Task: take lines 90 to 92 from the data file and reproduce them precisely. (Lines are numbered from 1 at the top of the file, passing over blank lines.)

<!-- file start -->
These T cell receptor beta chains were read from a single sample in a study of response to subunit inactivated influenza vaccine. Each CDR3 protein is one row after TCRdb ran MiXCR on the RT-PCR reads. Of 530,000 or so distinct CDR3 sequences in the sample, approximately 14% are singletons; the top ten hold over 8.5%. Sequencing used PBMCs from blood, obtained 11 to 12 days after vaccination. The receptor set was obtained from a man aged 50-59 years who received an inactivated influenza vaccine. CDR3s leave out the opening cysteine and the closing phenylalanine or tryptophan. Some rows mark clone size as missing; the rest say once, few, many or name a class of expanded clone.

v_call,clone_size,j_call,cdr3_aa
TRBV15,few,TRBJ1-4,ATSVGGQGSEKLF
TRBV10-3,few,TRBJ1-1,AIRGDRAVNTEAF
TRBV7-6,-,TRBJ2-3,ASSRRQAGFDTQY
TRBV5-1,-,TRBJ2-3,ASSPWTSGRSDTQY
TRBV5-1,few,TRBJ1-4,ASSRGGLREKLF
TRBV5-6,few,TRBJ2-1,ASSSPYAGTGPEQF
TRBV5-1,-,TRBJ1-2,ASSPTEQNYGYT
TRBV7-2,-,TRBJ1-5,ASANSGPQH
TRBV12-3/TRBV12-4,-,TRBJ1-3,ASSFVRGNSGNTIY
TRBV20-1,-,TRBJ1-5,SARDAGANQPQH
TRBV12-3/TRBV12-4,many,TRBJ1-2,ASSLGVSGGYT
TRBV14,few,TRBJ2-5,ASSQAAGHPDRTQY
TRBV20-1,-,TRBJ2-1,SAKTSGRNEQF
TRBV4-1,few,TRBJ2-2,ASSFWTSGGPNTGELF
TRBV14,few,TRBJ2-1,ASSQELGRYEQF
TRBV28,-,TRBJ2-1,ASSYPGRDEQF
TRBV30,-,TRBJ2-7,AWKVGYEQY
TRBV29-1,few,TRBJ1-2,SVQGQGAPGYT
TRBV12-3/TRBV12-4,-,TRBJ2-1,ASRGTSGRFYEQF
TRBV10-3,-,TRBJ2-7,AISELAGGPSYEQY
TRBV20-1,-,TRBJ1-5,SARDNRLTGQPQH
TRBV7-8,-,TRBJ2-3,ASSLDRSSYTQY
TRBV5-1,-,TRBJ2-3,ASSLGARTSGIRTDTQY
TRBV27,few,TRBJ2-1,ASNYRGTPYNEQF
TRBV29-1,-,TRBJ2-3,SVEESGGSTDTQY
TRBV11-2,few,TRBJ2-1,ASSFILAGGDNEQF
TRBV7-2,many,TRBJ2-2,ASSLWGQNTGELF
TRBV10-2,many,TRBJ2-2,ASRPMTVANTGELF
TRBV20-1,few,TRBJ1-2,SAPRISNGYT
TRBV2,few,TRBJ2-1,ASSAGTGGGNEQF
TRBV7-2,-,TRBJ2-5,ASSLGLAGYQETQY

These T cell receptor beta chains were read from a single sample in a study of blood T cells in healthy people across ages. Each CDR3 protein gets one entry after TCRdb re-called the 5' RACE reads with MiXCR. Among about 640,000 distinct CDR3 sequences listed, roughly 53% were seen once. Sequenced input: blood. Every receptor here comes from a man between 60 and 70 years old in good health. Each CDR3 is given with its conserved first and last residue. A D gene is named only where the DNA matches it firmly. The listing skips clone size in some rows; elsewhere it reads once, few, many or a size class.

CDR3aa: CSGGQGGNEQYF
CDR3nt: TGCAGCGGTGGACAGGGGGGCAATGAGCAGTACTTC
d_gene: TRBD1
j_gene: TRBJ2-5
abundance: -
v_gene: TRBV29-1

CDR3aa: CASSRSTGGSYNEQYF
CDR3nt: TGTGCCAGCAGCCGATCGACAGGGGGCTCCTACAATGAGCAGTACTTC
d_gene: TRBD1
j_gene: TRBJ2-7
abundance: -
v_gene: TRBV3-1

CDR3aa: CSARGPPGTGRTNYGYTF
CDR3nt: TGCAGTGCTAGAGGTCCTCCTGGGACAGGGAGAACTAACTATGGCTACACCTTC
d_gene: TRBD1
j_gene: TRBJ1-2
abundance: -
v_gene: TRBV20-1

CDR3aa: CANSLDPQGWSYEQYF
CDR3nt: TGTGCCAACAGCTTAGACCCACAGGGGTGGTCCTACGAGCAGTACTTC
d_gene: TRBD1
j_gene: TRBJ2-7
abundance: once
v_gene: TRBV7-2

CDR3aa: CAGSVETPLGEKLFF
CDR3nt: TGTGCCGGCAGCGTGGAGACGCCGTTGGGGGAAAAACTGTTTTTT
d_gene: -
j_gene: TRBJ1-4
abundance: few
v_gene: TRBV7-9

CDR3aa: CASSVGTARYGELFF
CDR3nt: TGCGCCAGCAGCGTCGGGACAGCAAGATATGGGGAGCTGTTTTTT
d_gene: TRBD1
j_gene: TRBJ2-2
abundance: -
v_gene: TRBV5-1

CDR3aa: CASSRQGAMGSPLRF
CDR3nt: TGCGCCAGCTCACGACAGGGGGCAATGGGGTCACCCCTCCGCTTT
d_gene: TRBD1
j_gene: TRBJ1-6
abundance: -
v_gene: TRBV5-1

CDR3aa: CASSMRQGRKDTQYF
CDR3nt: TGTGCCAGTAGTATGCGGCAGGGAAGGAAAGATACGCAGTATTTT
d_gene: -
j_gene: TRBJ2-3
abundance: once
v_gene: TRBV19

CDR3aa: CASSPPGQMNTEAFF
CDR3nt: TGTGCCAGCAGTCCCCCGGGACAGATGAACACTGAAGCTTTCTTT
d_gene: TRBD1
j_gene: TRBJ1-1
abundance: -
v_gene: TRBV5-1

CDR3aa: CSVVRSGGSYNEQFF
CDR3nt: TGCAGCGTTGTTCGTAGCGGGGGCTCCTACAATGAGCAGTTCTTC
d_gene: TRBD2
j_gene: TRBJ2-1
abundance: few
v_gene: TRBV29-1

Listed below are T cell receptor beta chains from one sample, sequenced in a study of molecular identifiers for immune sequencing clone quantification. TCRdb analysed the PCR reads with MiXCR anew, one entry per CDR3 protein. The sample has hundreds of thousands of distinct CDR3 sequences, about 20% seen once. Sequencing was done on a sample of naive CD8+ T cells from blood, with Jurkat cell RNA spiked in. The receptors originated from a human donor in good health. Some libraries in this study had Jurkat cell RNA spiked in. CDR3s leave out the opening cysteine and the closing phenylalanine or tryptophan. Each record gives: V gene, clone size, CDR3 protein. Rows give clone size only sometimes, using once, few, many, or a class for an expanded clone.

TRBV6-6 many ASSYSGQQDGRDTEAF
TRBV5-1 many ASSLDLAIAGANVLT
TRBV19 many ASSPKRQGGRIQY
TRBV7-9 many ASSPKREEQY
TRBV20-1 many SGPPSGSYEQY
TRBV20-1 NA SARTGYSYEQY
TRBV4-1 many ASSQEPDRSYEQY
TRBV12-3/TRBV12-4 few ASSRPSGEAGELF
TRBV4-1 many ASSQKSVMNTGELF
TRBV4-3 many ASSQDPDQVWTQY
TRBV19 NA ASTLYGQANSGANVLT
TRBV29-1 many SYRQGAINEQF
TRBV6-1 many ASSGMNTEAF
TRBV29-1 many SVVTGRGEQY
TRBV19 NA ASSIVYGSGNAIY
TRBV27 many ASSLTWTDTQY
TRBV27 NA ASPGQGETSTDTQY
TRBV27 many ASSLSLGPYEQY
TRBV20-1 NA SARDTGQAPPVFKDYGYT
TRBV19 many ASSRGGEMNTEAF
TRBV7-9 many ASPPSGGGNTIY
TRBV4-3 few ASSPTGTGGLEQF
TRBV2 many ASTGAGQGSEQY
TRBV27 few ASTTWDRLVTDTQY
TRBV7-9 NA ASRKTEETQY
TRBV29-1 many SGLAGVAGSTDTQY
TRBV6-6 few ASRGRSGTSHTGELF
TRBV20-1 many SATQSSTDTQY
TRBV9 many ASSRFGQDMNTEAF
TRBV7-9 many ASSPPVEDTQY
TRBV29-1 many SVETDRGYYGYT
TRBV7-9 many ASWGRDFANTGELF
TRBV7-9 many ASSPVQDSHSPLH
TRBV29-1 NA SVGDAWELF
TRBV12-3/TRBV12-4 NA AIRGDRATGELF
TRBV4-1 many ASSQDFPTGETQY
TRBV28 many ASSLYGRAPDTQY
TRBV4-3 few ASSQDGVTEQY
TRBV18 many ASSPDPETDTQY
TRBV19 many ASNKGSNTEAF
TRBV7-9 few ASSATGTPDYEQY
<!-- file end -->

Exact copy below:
CDR3nt: TGCAGCGTTGTTCGTAGCGGGGGCTCCTACAATGAGCAGTTCTTC
d_gene: TRBD2
j_gene: TRBJ2-1